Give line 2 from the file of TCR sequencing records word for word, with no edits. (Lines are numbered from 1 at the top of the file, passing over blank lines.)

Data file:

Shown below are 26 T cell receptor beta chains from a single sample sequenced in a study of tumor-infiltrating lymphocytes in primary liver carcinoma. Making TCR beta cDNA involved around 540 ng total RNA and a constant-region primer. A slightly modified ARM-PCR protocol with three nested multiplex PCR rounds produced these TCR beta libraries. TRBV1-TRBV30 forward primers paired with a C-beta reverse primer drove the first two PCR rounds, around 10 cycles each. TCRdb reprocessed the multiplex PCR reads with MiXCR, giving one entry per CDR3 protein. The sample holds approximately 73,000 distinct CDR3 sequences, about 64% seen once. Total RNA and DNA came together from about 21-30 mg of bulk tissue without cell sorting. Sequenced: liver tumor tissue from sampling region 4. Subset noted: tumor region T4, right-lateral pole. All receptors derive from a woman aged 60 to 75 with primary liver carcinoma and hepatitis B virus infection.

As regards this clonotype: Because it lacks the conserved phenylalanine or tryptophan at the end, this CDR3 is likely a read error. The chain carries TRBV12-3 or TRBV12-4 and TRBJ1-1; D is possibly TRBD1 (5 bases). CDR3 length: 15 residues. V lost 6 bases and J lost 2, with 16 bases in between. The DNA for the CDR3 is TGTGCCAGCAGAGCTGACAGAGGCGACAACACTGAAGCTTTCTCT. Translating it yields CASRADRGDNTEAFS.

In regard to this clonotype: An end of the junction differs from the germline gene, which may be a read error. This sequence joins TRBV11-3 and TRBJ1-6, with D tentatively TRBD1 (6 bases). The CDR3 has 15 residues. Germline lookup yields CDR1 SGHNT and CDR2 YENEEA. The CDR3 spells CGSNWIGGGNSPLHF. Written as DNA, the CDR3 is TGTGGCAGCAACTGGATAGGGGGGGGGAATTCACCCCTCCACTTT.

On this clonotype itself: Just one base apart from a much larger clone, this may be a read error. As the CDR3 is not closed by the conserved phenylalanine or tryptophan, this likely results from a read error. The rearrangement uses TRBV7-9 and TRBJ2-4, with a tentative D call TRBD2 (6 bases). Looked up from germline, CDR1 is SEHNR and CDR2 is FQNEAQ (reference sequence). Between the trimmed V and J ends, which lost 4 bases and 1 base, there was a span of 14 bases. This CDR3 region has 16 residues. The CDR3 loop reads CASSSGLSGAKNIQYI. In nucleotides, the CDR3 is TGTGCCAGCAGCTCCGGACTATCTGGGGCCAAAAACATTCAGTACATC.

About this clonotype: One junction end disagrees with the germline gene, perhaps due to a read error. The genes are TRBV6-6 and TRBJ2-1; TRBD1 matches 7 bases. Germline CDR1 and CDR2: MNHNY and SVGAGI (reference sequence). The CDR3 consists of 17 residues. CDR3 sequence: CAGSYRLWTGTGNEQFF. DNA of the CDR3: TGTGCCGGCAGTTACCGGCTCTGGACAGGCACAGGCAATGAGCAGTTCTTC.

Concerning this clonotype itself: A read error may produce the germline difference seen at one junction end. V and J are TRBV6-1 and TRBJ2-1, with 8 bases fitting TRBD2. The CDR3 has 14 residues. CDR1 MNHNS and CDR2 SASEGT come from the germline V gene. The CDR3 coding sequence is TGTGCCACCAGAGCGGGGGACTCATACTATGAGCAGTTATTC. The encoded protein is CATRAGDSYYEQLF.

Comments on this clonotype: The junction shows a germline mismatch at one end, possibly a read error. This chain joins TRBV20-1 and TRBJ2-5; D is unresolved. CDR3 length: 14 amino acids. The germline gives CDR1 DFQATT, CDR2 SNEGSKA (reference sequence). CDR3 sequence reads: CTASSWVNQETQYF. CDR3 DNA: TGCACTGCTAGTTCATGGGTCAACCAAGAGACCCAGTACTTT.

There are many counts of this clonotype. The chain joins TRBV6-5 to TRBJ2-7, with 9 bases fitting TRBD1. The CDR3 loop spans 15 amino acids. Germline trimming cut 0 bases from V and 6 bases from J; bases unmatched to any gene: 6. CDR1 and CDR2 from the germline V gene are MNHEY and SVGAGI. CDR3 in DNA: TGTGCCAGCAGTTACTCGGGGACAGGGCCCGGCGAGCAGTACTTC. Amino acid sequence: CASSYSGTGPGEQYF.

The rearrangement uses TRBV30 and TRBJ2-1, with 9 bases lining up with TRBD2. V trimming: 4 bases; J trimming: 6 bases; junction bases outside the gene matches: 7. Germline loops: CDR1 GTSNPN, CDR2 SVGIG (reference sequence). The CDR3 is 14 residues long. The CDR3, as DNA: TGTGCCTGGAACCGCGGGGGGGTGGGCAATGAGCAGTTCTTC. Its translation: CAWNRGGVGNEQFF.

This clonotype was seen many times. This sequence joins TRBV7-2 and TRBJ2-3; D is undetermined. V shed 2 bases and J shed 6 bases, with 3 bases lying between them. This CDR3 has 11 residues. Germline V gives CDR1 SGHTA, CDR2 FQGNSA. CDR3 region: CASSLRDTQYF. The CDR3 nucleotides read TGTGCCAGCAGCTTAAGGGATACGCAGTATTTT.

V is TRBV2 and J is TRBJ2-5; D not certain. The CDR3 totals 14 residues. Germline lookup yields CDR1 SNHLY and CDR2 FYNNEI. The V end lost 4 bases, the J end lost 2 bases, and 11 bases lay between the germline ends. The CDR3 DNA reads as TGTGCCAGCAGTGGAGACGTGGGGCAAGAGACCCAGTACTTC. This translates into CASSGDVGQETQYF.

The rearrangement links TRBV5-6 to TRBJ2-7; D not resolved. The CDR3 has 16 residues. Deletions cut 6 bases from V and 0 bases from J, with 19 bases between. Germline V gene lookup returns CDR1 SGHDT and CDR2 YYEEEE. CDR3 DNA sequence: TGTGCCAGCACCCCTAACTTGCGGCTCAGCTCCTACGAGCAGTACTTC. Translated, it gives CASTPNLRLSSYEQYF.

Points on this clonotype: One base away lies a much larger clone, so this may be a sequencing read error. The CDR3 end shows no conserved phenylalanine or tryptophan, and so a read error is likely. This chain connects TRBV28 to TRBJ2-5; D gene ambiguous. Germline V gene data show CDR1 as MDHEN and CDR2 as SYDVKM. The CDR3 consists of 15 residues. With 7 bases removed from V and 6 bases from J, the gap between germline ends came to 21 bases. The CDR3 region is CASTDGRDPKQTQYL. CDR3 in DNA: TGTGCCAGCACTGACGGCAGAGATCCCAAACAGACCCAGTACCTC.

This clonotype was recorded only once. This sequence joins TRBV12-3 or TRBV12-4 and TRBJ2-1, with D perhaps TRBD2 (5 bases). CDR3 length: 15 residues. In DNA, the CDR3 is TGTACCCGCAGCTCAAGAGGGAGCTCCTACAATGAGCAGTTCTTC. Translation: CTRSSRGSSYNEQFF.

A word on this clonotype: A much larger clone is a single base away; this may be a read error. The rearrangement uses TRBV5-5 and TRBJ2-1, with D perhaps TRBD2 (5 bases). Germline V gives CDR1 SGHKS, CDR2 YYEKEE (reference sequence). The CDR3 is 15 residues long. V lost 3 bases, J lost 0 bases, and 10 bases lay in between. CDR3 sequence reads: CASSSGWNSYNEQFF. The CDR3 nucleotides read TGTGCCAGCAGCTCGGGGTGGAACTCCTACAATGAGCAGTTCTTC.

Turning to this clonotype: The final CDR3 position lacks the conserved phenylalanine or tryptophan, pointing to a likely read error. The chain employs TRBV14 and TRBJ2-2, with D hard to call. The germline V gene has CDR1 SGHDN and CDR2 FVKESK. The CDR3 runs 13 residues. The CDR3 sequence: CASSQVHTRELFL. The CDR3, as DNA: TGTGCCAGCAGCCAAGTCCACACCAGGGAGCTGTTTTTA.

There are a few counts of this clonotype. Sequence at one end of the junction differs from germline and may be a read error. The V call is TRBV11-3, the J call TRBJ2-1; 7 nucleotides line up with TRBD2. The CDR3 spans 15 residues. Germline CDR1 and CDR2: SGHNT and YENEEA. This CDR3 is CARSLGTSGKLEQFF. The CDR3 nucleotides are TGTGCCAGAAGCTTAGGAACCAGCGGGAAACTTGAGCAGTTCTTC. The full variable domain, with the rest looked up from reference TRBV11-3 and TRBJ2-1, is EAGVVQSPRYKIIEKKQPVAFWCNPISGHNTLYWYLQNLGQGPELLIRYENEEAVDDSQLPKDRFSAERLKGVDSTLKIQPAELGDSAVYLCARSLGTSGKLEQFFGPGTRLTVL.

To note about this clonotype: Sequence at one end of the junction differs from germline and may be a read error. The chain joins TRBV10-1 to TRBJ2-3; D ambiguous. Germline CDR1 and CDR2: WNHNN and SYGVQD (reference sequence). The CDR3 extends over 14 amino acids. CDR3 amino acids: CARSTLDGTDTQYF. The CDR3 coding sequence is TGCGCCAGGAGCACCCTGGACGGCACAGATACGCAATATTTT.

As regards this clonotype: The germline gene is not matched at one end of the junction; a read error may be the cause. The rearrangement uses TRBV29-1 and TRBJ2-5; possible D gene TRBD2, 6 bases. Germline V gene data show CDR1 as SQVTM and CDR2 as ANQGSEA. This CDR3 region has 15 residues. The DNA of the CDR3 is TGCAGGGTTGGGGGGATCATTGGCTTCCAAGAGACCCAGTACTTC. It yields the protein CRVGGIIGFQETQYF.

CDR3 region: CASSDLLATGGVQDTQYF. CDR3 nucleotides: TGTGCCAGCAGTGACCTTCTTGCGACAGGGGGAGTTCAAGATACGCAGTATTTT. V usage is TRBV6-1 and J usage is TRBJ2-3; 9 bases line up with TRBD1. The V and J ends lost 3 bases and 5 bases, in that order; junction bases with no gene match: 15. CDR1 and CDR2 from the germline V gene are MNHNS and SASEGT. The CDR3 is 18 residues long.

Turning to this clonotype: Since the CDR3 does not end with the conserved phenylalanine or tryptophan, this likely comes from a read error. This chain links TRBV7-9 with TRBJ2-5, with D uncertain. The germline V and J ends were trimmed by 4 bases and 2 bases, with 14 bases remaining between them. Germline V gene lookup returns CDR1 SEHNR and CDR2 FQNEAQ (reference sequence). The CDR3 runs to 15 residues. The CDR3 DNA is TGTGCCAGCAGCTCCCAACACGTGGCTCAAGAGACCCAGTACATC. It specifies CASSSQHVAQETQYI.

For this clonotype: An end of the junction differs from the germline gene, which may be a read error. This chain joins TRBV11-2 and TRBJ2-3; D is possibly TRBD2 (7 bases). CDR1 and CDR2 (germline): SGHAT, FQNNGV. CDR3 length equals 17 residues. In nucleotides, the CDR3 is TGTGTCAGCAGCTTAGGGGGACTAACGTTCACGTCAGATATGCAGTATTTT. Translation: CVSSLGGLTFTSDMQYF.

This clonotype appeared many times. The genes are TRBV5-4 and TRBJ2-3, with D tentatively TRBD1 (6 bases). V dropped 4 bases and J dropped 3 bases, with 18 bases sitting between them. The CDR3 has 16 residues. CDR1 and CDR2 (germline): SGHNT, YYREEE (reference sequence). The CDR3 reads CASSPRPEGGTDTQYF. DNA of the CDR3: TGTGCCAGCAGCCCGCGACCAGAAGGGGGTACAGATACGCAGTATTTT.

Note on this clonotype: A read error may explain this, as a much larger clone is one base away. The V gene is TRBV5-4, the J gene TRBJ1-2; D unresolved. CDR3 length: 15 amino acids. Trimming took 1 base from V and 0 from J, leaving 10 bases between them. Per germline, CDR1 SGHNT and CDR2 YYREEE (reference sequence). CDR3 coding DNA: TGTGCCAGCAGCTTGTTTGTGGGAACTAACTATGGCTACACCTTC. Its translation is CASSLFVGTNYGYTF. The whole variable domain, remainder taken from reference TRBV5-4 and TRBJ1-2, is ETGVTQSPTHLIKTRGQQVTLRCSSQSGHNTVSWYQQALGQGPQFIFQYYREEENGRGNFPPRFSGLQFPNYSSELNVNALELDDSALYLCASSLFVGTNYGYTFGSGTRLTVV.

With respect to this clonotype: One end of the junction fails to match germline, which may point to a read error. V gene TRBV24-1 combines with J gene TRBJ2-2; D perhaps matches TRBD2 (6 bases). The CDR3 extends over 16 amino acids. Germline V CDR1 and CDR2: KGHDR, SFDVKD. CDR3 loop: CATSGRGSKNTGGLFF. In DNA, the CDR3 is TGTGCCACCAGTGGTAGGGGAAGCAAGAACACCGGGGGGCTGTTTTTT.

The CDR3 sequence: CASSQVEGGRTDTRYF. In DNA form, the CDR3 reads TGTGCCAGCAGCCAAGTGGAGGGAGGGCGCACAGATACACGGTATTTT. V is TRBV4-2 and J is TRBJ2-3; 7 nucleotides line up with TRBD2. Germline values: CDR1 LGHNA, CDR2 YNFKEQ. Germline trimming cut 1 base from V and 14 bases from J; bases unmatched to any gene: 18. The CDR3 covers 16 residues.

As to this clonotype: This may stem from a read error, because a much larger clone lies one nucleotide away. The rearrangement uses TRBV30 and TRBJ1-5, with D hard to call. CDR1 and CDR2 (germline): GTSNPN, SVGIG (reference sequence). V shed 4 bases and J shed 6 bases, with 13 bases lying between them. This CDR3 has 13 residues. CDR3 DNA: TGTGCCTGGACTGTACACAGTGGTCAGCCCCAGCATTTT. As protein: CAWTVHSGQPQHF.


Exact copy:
As regards this clonotype: Because it lacks the conserved phenylalanine or tryptophan at the end, this CDR3 is likely a read error. The chain carries TRBV12-3 or TRBV12-4 and TRBJ1-1; D is possibly TRBD1 (5 bases). CDR3 length: 15 residues. V lost 6 bases and J lost 2, with 16 bases in between. The DNA for the CDR3 is TGTGCCAGCAGAGCTGACAGAGGCGACAACACTGAAGCTTTCTCT. Translating it yields CASRADRGDNTEAFS.